What are Feedback Loops?
In my previous post, I wrote about the different stages of effectiveness a software development team can be in. As one evaluates where their team is on that spectrum, a natural question to ask is: What actions can I take to move my team up on the effectiveness spectrum?
This post will be about feedback loops. This is one of many things you can tweak to help your team become more effective.
What is a feedback loop?
A feedback loop is the amount of time it takes for a member of a team to learn a new piece of important information. A feedback loop can be between individual team members, a team member, and a stakeholder or client, or even between a team member and the software they are working on.
Why are feedback loops important?
Tight feedback loops are very important for a highly functioning team. As communication of information is a limiting factor in the completion of a unit of work on a software project, it is important that the team member that is doing the work can obtain information about those ideas as quickly as possible. The faster that new information can be obtained, the quicker the team can build understanding around the problem at hand, and the faster it can be solved.
What do bad feedback loops look like?
There's no one rule for what a long feedback loop looks like. In practice, many factors and expectations affect what is an acceptable amount of time is for a reply to a query from a team member to another individual. However, as a rule of thumb, good feedback loops between two individuals are measured in minutes, not hours or days.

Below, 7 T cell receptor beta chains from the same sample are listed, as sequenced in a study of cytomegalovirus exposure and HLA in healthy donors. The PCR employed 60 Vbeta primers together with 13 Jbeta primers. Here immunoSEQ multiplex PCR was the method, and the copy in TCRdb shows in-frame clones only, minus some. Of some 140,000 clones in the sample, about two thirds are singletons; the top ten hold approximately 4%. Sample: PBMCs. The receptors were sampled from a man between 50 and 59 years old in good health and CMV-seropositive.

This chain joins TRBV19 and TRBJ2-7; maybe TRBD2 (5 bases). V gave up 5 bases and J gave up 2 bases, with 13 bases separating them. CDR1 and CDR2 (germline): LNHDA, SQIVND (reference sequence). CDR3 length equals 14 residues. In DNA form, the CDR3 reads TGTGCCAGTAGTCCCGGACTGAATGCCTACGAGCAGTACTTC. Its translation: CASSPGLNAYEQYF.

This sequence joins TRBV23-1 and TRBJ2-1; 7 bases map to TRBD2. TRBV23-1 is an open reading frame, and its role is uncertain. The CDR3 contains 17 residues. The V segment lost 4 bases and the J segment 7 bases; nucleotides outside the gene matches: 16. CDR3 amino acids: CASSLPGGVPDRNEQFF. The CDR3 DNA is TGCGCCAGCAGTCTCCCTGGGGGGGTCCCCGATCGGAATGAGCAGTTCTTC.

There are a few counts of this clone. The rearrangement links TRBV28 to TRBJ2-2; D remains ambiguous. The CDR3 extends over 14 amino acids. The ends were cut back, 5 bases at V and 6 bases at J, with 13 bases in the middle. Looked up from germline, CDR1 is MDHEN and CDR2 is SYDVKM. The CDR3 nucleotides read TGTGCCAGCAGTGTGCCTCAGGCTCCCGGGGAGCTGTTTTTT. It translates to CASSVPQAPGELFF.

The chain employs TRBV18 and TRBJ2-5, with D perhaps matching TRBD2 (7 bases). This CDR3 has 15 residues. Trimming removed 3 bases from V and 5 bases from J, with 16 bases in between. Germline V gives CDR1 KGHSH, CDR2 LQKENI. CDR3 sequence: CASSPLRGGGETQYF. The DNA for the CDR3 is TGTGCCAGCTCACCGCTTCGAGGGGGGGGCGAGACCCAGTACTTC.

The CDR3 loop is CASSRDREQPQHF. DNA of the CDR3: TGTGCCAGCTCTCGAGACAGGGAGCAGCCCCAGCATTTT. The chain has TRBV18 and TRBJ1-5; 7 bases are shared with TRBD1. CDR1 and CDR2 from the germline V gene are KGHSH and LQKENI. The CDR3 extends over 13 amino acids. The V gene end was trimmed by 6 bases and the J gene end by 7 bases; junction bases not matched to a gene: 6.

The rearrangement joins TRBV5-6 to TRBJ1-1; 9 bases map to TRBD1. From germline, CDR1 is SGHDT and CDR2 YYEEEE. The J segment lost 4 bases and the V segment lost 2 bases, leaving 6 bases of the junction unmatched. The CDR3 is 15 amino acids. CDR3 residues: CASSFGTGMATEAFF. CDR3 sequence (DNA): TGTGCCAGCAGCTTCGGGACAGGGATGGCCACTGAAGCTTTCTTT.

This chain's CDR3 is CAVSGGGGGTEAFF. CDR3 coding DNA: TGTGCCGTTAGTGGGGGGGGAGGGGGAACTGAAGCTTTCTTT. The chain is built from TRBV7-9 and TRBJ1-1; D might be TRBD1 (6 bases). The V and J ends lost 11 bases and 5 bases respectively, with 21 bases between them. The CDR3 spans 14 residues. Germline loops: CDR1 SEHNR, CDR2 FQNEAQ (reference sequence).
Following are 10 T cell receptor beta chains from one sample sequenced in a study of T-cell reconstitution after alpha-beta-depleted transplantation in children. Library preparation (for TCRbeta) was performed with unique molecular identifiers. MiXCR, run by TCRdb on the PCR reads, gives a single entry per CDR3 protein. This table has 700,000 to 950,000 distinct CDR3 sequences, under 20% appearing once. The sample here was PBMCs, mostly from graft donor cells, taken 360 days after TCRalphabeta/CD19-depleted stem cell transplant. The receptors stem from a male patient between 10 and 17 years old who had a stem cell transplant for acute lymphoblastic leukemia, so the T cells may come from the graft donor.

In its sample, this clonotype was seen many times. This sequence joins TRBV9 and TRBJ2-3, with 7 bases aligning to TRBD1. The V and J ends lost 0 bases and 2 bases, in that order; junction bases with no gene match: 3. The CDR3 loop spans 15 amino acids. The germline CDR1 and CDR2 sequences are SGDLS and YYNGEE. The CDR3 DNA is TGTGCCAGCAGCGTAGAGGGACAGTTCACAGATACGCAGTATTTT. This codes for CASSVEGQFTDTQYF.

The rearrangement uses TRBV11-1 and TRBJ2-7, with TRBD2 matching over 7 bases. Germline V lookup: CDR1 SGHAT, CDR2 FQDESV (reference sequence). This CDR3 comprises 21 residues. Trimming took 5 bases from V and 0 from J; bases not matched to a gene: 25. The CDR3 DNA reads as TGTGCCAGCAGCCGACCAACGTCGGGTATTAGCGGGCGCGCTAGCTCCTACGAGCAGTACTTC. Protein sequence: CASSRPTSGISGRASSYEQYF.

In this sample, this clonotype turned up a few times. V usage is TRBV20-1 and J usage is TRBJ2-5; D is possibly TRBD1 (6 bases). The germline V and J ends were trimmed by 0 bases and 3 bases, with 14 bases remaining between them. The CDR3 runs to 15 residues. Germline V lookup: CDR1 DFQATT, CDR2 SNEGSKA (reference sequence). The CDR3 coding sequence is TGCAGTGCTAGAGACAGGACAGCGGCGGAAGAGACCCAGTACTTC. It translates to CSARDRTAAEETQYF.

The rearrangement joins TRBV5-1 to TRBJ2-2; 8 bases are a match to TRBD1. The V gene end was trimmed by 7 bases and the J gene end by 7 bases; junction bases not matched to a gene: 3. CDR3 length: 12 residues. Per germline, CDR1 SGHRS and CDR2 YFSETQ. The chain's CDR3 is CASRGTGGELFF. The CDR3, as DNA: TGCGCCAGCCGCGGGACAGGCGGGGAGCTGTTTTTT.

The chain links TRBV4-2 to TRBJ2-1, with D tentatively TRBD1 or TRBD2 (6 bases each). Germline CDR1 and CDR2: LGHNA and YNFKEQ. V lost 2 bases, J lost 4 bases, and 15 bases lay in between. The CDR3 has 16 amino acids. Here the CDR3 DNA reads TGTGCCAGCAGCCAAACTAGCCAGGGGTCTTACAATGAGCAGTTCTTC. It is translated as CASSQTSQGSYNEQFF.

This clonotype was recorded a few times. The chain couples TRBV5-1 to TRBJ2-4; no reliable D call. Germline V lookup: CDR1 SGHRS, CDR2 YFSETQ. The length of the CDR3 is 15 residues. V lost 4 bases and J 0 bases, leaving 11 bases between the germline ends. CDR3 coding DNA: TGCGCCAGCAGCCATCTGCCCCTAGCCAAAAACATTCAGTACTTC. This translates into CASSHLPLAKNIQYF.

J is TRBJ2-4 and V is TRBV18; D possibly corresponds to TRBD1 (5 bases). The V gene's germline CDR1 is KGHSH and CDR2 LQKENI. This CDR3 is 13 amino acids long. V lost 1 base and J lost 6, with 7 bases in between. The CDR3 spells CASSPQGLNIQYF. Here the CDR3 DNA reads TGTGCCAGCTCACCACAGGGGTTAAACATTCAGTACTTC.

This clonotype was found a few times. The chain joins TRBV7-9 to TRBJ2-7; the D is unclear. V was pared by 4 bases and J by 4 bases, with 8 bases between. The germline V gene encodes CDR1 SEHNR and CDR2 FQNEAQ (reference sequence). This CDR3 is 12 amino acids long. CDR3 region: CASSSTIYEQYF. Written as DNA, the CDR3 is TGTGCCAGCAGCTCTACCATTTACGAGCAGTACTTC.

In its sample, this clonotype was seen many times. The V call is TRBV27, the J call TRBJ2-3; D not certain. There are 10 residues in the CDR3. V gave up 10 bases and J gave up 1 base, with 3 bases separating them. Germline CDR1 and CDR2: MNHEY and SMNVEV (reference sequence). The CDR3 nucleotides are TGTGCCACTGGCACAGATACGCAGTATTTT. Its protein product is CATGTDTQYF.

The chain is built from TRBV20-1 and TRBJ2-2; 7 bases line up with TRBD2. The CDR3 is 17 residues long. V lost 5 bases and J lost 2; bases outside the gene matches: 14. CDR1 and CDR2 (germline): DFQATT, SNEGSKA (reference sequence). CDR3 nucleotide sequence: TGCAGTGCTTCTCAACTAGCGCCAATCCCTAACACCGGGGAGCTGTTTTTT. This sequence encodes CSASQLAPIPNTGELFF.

Think about a time where you have needed a piece of information from a coworker. Potentially you needed to know what actions needed to be supported by a new feature you're developing to meet the needs of your user, and a coworker knows the answer. How long can you work before the work you're doing might be thrown away if you don't get an answer? If you're doing work that could be wasted without an answer, the feedback loop is too long.
How can I shorten feedback loops?
Shortening feedback loops is challenging. You need to diagnose the reason they are long. Are the people you often need to interact with located in other time zones? Are they in many meetings without you? Are you communicating your needs effectively to them?
Once you have some ideas about why the feedback loops are long, it is usually worth a conversation with that person. It is best to be collaborative in that conversation. A neutral party can sometimes help brainstorm ideas or solutions to the problem. Most professionals will want to work together to solve a problem.
I feel like there's more than this to become a more effective team!
You're right! This post has just scratched the surface on feedback loops. Stay tuned to our blog, we'll have more posts on this and many topics related to team effectiveness shortly.